The main characteristic of Thai food is that each meal should comprise of four fundamental taste areas: spicy, sweet, sour and salty. The spice comes from chillies, the sweetness from cane or palm sugar. Tamarind or lime juice provides the acidity while the saltiness comes from a variety of ingredients such as soy sauce, fish sauce or shrimp paste. vegetarians need to be aware that some vegetable dishes may contain fish sauce or shrimp paste so check with the restaurant.
Different regions in Thailand and individual chefs may have a preference for one of the four taste senses. That is why in Thailand the table will often have a tray of condiments such as sugar, fish or soy sauce, vinegar and dry or or fresh chillies. So the diner can adjust the balance to suit his or her taste. So if you are served a dish which is not quite to your taste, e.g. not spicy enough, try asking the restaurant if they have a condiment tray.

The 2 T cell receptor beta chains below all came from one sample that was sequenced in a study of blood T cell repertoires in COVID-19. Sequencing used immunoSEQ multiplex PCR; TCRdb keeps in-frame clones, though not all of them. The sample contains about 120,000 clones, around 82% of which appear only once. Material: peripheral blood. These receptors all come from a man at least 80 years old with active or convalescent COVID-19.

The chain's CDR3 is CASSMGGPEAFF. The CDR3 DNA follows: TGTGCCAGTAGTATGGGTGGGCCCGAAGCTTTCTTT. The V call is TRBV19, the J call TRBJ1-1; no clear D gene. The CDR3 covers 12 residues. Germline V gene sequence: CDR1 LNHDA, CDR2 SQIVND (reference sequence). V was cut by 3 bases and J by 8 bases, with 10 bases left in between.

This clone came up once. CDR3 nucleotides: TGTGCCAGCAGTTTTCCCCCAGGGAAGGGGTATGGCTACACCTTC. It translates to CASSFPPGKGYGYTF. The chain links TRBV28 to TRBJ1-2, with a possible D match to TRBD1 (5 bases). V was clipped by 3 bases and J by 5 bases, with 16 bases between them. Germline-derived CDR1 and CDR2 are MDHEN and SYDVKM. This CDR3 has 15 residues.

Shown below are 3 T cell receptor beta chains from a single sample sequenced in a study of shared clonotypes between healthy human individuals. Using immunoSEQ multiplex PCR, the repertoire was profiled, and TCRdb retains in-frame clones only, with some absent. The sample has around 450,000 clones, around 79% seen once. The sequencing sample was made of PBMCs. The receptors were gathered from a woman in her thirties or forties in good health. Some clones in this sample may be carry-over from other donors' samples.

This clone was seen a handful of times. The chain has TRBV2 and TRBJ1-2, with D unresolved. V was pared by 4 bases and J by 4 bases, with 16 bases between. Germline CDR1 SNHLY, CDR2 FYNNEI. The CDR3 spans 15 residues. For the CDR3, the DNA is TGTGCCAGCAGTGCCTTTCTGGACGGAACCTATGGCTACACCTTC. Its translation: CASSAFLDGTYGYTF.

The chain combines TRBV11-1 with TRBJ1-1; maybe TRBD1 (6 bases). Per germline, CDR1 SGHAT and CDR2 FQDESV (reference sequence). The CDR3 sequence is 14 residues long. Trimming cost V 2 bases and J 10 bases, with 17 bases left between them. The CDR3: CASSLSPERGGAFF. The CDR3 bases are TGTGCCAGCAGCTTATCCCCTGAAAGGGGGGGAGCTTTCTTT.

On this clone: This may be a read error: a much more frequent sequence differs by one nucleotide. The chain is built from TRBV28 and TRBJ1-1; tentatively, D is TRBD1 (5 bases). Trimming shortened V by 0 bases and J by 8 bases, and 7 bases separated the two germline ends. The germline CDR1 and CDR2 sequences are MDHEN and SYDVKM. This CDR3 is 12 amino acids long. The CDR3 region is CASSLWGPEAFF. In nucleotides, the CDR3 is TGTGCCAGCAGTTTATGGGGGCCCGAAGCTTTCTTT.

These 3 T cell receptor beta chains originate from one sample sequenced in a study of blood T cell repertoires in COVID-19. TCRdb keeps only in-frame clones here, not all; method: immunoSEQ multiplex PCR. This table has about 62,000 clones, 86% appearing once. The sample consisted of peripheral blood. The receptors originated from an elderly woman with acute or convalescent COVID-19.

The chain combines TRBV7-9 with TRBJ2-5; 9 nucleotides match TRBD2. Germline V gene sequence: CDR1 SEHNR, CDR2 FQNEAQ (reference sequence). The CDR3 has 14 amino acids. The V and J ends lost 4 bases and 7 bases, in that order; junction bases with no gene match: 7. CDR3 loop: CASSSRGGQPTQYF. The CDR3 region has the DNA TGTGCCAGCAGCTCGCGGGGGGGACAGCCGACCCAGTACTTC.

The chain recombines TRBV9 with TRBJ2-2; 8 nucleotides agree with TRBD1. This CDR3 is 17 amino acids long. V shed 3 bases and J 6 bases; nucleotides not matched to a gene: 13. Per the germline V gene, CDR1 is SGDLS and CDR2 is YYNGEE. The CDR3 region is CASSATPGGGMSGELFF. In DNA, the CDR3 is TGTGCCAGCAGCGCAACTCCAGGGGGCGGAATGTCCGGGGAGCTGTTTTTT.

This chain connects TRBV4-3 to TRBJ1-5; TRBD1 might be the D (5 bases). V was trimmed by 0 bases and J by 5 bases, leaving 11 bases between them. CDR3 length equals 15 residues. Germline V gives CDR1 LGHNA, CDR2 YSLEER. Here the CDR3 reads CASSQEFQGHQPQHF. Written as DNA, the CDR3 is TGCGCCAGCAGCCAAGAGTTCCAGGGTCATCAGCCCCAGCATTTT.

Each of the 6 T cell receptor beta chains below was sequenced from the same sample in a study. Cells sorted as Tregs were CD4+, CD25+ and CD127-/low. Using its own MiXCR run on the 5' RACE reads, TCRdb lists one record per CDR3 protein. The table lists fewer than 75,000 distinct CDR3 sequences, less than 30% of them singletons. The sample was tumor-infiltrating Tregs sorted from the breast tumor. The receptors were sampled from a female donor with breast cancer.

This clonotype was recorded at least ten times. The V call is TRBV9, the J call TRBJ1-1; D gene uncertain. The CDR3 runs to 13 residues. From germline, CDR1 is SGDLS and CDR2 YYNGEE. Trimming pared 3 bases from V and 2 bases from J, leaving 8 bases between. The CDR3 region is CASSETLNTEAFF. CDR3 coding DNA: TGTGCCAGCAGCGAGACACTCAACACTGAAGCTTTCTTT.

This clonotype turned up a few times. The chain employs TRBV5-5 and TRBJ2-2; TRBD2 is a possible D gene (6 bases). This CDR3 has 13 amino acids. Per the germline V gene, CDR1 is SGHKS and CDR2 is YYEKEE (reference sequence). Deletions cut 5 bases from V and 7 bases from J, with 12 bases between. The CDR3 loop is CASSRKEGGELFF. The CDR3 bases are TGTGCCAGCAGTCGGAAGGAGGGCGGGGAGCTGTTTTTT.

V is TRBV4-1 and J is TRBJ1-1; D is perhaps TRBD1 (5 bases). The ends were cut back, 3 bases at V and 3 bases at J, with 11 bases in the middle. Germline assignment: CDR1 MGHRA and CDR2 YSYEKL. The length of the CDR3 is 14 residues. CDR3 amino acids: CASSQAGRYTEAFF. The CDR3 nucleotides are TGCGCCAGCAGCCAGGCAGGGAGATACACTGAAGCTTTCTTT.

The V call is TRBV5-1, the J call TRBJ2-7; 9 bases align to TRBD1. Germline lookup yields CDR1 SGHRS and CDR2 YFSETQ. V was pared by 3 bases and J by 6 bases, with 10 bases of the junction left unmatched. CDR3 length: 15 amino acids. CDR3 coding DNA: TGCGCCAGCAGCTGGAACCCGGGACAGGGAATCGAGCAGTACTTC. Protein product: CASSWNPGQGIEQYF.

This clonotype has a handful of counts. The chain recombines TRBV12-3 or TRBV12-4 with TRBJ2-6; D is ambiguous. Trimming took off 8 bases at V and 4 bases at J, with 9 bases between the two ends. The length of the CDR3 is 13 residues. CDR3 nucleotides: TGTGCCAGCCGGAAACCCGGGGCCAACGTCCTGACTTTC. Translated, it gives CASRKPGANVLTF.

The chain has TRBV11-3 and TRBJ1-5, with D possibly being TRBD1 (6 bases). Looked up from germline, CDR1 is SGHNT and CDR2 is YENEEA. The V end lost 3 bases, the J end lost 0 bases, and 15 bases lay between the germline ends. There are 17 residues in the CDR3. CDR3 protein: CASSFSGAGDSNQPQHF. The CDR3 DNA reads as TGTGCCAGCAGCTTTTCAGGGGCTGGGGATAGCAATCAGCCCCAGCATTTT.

A Thai meal usually involves a selection of dishes which are shared among family and friends. In a restaurant it is usual to order a variety of dishes such as soups, salads, stir-fried dishes, grilled or fried fish or meat and curries. The dishes are served together rather than as individual courses. Food is eaten with a fork and spoon and each dish is sampled in turn with a serving of rice.
There should be a mix of spicy and mild dishes with vegetables to soften the fieriness of the chillies. This way of eating provides a tantalising variety of flavours and textures and creates a convivial occasion as the food is shared. Restaurants in the west often provide set menus to provide the variety but you can have fun creating your own selection. A knowledgeable server should be able to help you.
We hope this short introduction will help you enjoy the delights of Thai cuisine. We would welcome your comments or questions.